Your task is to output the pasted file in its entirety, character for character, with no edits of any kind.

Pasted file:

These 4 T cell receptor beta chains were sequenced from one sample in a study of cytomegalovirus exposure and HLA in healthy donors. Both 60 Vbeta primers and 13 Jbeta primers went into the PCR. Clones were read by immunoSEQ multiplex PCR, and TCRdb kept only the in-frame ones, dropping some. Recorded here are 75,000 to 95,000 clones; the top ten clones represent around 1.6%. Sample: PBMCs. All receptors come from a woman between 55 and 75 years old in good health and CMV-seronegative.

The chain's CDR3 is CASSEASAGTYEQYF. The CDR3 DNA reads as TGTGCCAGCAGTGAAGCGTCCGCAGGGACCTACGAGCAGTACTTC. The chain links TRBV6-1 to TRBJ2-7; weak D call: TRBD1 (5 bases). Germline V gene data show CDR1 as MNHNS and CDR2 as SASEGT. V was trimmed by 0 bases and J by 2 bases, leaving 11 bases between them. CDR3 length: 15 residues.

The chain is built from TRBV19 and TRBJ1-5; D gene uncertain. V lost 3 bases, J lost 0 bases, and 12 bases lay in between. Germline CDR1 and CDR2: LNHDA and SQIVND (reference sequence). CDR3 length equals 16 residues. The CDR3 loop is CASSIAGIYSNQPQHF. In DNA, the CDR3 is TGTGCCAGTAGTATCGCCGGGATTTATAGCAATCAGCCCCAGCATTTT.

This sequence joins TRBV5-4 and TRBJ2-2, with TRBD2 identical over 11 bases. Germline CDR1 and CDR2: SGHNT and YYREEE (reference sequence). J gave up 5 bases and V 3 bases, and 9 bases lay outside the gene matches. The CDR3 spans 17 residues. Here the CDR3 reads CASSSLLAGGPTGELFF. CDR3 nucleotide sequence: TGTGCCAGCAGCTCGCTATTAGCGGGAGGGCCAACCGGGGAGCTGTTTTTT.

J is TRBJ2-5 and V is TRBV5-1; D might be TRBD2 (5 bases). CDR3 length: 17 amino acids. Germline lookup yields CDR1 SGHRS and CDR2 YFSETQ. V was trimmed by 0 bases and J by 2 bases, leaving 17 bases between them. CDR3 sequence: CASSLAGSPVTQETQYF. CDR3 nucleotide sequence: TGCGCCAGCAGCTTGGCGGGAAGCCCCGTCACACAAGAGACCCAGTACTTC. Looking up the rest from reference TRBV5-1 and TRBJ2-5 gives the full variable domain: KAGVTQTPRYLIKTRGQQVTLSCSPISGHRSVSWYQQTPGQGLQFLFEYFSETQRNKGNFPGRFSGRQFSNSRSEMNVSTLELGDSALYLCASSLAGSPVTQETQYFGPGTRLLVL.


These 4 T cell receptor beta chains were sequenced from one sample in a study of cytomegalovirus exposure and HLA in healthy donors. Both 60 Vbeta primers and 13 Jbeta primers went into the PCR. Clones were read by immunoSEQ multiplex PCR, and TCRdb kept only the in-frame ones, dropping some. Recorded here are 75,000 to 95,000 clones; the top ten clones represent around 1.6%. Sample: PBMCs. All receptors come from a woman between 55 and 75 years old in good health and CMV-seronegative.

The chain's CDR3 is CASSEASAGTYEQYF. The CDR3 DNA reads as TGTGCCAGCAGTGAAGCGTCCGCAGGGACCTACGAGCAGTACTTC. The chain links TRBV6-1 to TRBJ2-7; weak D call: TRBD1 (5 bases). Germline V gene data show CDR1 as MNHNS and CDR2 as SASEGT. V was trimmed by 0 bases and J by 2 bases, leaving 11 bases between them. CDR3 length: 15 residues.

The chain is built from TRBV19 and TRBJ1-5; D gene uncertain. V lost 3 bases, J lost 0 bases, and 12 bases lay in between. Germline CDR1 and CDR2: LNHDA and SQIVND (reference sequence). CDR3 length equals 16 residues. The CDR3 loop is CASSIAGIYSNQPQHF. In DNA, the CDR3 is TGTGCCAGTAGTATCGCCGGGATTTATAGCAATCAGCCCCAGCATTTT.

This sequence joins TRBV5-4 and TRBJ2-2, with TRBD2 identical over 11 bases. Germline CDR1 and CDR2: SGHNT and YYREEE (reference sequence). J gave up 5 bases and V 3 bases, and 9 bases lay outside the gene matches. The CDR3 spans 17 residues. Here the CDR3 reads CASSSLLAGGPTGELFF. CDR3 nucleotide sequence: TGTGCCAGCAGCTCGCTATTAGCGGGAGGGCCAACCGGGGAGCTGTTTTTT.

J is TRBJ2-5 and V is TRBV5-1; D might be TRBD2 (5 bases). CDR3 length: 17 amino acids. Germline lookup yields CDR1 SGHRS and CDR2 YFSETQ. V was trimmed by 0 bases and J by 2 bases, leaving 17 bases between them. CDR3 sequence: CASSLAGSPVTQETQYF. CDR3 nucleotide sequence: TGCGCCAGCAGCTTGGCGGGAAGCCCCGTCACACAAGAGACCCAGTACTTC. Looking up the rest from reference TRBV5-1 and TRBJ2-5 gives the full variable domain: KAGVTQTPRYLIKTRGQQVTLSCSPISGHRSVSWYQQTPGQGLQFLFEYFSETQRNKGNFPGRFSGRQFSNSRSEMNVSTLELGDSALYLCASSLAGSPVTQETQYFGPGTRLLVL.